“Mirror neurons” are a neuron population that exists in our brain and displays an extraordinary property.
They are triggered both when performing an action and when observing another individual performing the same action.
Mirror neurons therefore allow us to realize what others are doing and understand their intentions, for the very reason that they allow us to experience what we are observing firsthand, as if we were performing that action ourselves.
Of course, we only partly experience the things we observe, as the mirror neurons are triggered and prepare us for action by activating all the neuron populations required for its performance. Performance itself, however, remains at a potential level, as our body does not implement it unless we deliberately decide to carry out the action we are witnessing.
This is only part of the work mirror neurons do. This particular work—involving the motor system—was the first to be discovered. Even more surprising, mirror neurons also exist in the brain areas that are in charge of emotions.
This means that they enable us to recognize other people’s emotions simply by observing them. When we observe somebody else, these mirror neurons are activated and allow us to at least partly feel the emotions that the person we are observing is feeling.
As with the “motor” mirrors, the “empathic” mirrors are triggered both when we experience an emotion and when we observe somebody who is experiencing the same emotion. This extraordinary finding therefore provides the neurophysiological grounds for empathy, which is both understandable and researchable.
The existence of mirror neurons and the way they work in everyday life has countless implications. Let’s focus now on a specific situation: the doctor-patient relationship. In this relationship, empathy is an extremely delicate issue: on one hand we have the needs of the patient, who may be scared and require reassurance; on the other side we have the physician, who needs to be careful not to get too involved in the patient’s suffering in order not to lose clearness of mind.
The problem is often solved by the physician, who simply “breaks off” empathy, by adopting a detached approach, which the patient perceives as cold and cynical. This attitude is understandable, as the discovery of mirror neurons allows us to realize that when we observe another person in pain, pain also arises within ourselves, and for a doctor who spends their entire day with patients this would be unbearable.
Unfortunately, this “forced detachment” resulting from empathy disconnection often leads to attitudes that are traumatic for patients, as it plunges them into a state of distress which certainly cannot benefit their health. The interesting thing is that, thanks to our understanding of how mirror neurons work, we are able to appreciate that what reaches us in the form of emotion when we observe another individual is actually real and powerful, but we can also consider that we are simply “mirroring” the emotions of the person we are watching and that, even if we take part in it, it does not belong to us.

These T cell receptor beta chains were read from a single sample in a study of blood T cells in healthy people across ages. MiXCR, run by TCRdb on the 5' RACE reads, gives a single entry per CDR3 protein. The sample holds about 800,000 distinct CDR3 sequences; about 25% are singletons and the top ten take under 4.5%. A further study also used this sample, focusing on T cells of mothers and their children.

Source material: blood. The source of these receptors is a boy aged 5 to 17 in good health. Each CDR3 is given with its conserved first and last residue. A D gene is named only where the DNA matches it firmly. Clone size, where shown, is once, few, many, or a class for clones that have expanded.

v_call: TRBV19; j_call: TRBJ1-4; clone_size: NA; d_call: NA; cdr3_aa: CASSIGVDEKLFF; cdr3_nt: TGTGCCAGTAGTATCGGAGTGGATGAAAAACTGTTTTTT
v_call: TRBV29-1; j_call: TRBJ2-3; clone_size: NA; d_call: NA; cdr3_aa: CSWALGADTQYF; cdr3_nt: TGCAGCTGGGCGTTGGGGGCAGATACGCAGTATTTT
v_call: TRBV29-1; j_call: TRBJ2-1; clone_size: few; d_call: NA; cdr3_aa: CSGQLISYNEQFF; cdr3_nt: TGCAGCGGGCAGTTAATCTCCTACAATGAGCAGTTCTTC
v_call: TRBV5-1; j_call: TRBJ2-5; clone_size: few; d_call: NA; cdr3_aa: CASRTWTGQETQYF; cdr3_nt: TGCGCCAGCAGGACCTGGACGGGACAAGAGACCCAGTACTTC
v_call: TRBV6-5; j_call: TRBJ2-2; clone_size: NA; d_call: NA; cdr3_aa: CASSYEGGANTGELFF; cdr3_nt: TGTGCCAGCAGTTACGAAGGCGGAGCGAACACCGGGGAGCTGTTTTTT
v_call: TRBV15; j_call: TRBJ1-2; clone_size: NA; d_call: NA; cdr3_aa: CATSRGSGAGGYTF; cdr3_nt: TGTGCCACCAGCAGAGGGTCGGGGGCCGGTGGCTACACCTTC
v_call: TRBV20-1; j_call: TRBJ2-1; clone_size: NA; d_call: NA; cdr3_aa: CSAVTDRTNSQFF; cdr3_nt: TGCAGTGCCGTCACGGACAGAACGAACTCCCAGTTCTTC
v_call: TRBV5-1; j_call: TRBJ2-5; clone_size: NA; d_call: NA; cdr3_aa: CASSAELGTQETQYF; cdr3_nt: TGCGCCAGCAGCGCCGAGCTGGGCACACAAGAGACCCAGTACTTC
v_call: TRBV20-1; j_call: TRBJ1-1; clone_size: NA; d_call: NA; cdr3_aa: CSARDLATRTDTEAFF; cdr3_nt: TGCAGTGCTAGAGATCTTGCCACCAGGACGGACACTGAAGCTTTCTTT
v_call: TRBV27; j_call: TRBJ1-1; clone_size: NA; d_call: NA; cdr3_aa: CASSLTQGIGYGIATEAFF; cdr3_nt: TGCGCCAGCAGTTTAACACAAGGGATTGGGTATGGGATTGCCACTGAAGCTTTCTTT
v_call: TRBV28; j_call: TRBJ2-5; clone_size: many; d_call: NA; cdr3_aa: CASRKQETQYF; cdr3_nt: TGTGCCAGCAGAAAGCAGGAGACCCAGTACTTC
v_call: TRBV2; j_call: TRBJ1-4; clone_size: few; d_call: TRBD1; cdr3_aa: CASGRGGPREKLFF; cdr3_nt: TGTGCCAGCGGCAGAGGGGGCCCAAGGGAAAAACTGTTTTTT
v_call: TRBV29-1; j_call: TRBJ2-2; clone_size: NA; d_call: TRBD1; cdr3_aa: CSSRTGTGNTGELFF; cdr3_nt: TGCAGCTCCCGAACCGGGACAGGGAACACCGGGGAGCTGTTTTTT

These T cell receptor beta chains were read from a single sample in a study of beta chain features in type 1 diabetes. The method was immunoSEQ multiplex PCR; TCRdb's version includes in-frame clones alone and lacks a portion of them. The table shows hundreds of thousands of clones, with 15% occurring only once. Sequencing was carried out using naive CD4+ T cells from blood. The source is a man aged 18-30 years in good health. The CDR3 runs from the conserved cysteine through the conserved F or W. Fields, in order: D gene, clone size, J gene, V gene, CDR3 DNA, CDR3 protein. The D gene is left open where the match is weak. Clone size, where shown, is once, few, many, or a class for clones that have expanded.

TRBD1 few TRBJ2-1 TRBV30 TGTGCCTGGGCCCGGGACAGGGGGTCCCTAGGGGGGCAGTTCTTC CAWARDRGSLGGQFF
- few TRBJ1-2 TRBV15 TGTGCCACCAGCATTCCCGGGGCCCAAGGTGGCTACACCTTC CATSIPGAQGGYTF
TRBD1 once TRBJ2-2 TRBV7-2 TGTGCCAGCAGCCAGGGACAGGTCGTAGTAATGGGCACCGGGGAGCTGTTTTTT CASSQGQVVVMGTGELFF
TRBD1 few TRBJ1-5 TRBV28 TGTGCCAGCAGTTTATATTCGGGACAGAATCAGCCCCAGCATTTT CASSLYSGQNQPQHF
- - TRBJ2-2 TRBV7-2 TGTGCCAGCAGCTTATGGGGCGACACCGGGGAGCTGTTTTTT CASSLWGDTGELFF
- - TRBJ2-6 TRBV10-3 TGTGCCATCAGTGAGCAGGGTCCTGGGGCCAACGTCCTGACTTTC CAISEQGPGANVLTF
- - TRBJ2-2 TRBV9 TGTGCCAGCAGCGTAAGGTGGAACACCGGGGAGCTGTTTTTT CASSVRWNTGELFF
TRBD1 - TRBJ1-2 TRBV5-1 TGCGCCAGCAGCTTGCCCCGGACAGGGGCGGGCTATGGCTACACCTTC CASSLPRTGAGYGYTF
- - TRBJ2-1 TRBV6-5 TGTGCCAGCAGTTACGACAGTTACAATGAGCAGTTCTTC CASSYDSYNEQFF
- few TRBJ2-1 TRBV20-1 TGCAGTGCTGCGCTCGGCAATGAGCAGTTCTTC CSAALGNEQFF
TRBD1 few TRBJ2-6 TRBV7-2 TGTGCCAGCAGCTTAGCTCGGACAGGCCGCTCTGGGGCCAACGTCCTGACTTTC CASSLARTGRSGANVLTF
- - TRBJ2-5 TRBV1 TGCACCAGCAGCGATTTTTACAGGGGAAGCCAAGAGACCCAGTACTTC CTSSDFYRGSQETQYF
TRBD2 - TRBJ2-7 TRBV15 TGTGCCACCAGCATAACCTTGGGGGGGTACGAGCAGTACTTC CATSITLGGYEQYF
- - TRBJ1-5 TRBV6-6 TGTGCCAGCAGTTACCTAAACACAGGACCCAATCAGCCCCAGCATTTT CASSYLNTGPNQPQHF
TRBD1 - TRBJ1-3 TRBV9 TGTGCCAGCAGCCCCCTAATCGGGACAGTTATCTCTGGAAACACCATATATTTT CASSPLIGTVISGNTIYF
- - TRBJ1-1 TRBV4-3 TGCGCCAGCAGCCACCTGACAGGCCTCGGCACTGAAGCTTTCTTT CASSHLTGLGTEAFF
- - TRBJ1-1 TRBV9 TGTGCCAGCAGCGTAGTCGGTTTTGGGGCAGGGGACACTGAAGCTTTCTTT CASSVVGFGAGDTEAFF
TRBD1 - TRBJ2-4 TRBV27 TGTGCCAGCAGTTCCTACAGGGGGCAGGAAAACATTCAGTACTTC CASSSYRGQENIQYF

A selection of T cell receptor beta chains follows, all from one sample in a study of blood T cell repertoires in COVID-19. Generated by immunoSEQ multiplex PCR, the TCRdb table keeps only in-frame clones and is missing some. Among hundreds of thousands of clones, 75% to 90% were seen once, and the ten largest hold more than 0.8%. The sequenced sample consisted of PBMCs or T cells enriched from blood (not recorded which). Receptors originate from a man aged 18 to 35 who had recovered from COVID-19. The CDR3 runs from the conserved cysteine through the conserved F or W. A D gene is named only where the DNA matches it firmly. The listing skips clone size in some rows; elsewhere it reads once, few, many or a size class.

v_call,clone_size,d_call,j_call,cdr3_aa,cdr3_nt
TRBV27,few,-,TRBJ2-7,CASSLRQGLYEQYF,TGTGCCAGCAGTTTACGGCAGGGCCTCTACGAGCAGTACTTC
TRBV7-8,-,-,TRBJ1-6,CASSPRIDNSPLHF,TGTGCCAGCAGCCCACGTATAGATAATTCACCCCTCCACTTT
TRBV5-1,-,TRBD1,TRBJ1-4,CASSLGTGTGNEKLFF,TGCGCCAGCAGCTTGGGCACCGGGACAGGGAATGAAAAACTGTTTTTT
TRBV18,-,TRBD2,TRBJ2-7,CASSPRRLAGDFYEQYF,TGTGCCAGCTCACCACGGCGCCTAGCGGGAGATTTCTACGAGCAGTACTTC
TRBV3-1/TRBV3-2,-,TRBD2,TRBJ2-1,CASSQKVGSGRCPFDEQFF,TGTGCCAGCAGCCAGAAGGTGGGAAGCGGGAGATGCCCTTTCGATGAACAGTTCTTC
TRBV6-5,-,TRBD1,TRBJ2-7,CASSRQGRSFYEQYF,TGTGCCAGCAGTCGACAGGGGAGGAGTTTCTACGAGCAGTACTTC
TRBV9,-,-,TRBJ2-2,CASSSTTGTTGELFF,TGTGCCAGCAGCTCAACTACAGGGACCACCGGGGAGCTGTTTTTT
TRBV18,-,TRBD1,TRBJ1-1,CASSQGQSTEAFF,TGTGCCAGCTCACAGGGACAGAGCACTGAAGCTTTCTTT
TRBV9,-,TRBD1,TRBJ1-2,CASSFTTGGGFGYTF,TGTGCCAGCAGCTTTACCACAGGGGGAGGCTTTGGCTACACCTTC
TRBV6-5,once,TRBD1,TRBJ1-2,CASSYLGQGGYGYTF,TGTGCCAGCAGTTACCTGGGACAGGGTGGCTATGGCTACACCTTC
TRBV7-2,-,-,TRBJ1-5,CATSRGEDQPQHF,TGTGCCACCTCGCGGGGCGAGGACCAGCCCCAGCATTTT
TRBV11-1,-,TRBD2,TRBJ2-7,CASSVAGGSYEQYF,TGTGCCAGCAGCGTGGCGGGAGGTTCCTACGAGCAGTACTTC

Indeed what wears out and exhausts a physician in the empathic process is excessive involvement, which causes him or her to experience the patient’s emotions as if they were their own. So mirror neurons show us that there is an in-between possibility, a balance, between complete detachment and too much involvement: by remembering that our emotions are the mirror of the person who is communicating with us, we can use this mirror (the empathic mirror system) as a kind of “empathic sense organ” that allows us to gather “neutral” data on the emotional state of the patient and consequently have a chance to also “heal” this emotional state, by using suitable words and tones of voice, case by case, without being affected by sharing the pain, and reducing the patient’s traumas and distress at the same time.
What usually escapes us is the fact that a person’s emotional world—and in this case we are talking about a patient’s—is filled with very important information for the doctor throughout the diagnosis, therapy and recovery stages. This “emotional data” is far too precious—also in view of the bigger picture they can offer about the general condition of a patient—to be ignored due to excessive detachment and cynicism, or to go unnoticed if one loses clearness of mind owing to undue involvement.
The research and understanding of the mechanics of empathy, which have emerged with the discovery of mirror neurons, can provide us with the tools required to develop a better use of empathy itself, by training our ability to grasp the data coming from our empathic mirror system without identifying with it—thus granting us the ability to hold onto a clear-minded vision of what is happening in the inner world of the person we are facing.
Love elephant and want to go steady?
Author: Matteo Rizzato
Editor: Travis May